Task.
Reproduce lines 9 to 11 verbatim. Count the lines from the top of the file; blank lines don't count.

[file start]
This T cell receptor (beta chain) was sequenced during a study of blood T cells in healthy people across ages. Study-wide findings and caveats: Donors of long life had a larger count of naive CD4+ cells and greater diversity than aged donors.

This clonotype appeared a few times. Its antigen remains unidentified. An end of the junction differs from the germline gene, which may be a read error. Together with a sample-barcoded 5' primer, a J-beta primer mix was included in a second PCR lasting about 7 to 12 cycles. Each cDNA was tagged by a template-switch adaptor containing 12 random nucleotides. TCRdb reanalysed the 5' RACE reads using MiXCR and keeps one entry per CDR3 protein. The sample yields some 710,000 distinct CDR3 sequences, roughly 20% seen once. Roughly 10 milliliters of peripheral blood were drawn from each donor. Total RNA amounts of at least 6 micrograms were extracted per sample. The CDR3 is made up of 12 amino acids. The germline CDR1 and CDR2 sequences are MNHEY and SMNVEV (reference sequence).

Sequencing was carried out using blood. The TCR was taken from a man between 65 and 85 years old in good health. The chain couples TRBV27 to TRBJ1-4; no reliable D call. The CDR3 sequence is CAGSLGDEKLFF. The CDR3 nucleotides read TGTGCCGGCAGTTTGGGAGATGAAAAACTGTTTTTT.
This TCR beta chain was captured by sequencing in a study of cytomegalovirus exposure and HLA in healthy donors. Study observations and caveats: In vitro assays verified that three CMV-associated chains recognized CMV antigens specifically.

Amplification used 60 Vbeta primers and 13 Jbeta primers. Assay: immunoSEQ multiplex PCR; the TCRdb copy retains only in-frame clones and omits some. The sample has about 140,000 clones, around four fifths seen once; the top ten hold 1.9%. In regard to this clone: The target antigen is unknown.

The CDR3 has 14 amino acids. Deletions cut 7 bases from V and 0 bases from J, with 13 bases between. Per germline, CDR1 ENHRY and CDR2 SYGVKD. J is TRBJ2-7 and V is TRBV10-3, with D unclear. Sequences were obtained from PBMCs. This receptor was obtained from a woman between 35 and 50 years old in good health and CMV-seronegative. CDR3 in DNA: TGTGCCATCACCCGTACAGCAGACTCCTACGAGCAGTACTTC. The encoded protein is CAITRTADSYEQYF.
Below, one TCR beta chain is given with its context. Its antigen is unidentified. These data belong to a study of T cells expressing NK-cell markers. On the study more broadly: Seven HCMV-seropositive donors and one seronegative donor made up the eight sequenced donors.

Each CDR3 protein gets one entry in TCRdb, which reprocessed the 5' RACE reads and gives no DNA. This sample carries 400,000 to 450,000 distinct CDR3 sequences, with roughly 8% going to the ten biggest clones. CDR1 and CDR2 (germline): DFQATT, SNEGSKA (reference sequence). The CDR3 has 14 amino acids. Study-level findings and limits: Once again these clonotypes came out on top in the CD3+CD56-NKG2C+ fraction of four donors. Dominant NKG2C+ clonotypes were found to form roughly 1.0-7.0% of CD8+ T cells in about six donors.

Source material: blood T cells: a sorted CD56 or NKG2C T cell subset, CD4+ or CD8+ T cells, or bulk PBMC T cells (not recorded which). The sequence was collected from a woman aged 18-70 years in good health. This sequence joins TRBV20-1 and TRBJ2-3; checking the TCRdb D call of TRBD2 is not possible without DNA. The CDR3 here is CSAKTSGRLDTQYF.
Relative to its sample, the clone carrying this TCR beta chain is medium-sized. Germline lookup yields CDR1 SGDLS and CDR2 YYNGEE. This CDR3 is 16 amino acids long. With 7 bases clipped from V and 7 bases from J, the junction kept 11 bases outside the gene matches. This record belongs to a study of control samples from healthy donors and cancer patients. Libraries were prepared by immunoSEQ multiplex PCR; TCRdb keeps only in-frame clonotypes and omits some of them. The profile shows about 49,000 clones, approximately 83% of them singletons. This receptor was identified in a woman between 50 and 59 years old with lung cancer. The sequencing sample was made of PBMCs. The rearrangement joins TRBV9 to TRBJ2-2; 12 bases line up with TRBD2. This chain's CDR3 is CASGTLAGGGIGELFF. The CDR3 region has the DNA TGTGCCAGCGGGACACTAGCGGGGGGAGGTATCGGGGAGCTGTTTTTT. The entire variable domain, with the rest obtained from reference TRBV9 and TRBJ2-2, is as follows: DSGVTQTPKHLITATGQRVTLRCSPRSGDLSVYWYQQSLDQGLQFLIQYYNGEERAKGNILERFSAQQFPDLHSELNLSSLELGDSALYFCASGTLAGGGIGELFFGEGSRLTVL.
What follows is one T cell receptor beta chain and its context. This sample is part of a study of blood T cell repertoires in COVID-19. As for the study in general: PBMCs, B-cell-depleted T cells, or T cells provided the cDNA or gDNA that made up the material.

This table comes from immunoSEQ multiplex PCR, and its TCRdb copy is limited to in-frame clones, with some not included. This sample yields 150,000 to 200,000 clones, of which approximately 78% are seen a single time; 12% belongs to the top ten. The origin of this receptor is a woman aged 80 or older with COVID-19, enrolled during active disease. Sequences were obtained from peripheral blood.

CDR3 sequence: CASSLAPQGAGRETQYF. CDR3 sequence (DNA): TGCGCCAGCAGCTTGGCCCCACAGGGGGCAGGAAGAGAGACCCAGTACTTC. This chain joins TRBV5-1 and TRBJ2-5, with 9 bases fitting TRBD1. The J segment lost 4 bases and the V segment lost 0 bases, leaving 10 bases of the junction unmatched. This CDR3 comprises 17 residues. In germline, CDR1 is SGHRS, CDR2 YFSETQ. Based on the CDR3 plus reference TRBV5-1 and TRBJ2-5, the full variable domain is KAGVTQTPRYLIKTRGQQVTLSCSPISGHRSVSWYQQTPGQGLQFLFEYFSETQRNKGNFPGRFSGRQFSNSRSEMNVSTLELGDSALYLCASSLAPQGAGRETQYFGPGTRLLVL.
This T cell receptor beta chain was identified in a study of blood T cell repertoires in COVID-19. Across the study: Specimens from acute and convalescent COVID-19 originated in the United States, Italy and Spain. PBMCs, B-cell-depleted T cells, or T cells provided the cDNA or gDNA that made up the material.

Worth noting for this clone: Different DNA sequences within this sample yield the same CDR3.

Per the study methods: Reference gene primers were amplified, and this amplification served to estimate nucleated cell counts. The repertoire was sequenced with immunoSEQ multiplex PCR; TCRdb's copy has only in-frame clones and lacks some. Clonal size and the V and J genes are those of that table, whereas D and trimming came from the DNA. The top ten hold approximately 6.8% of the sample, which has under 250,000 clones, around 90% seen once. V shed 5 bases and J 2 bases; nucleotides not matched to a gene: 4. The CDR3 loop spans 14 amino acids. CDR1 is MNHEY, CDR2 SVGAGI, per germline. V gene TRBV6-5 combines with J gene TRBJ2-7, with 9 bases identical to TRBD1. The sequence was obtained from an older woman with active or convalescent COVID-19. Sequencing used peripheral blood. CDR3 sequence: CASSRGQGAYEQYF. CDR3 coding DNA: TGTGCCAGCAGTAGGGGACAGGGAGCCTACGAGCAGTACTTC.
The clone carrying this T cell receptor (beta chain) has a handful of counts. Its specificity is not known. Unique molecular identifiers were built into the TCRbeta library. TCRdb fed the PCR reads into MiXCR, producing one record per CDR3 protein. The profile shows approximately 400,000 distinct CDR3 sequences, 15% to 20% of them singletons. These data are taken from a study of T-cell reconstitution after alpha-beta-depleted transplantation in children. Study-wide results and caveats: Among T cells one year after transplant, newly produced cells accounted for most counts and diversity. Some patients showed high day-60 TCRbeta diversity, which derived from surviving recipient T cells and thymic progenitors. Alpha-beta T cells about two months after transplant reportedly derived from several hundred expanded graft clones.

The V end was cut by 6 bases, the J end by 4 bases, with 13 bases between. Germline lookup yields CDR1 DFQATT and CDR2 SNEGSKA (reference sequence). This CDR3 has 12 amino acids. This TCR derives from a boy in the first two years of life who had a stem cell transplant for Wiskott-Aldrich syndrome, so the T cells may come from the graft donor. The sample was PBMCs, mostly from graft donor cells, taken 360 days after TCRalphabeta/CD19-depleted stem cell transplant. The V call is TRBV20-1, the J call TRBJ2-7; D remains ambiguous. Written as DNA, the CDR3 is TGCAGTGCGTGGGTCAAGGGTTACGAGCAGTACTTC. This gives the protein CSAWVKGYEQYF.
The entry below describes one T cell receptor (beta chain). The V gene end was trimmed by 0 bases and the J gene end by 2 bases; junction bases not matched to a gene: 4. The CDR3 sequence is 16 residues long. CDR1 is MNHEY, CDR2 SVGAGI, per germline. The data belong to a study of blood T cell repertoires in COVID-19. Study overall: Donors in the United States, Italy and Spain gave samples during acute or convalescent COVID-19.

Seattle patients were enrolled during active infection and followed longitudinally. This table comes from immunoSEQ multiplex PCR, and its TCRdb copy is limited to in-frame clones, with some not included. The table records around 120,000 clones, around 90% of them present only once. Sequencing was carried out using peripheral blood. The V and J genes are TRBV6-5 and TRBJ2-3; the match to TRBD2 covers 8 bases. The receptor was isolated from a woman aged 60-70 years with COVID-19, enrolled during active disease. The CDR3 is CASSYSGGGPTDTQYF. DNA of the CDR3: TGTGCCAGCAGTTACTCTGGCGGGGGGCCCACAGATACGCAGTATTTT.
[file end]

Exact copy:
Source material: blood T cells: a sorted CD56 or NKG2C T cell subset, CD4+ or CD8+ T cells, or bulk PBMC T cells (not recorded which). The sequence was collected from a woman aged 18-70 years in good health. This sequence joins TRBV20-1 and TRBJ2-3; checking the TCRdb D call of TRBD2 is not possible without DNA. The CDR3 here is CSAKTSGRLDTQYF.
Relative to its sample, the clone carrying this TCR beta chain is medium-sized. Germline lookup yields CDR1 SGDLS and CDR2 YYNGEE. This CDR3 is 16 amino acids long. With 7 bases clipped from V and 7 bases from J, the junction kept 11 bases outside the gene matches. This record belongs to a study of control samples from healthy donors and cancer patients. Libraries were prepared by immunoSEQ multiplex PCR; TCRdb keeps only in-frame clonotypes and omits some of them. The profile shows about 49,000 clones, approximately 83% of them singletons. This receptor was identified in a woman between 50 and 59 years old with lung cancer. The sequencing sample was made of PBMCs. The rearrangement joins TRBV9 to TRBJ2-2; 12 bases line up with TRBD2. This chain's CDR3 is CASGTLAGGGIGELFF. The CDR3 region has the DNA TGTGCCAGCGGGACACTAGCGGGGGGAGGTATCGGGGAGCTGTTTTTT. The entire variable domain, with the rest obtained from reference TRBV9 and TRBJ2-2, is as follows: DSGVTQTPKHLITATGQRVTLRCSPRSGDLSVYWYQQSLDQGLQFLIQYYNGEERAKGNILERFSAQQFPDLHSELNLSSLELGDSALYFCASGTLAGGGIGELFFGEGSRLTVL.
What follows is one T cell receptor beta chain and its context. This sample is part of a study of blood T cell repertoires in COVID-19. As for the study in general: PBMCs, B-cell-depleted T cells, or T cells provided the cDNA or gDNA that made up the material.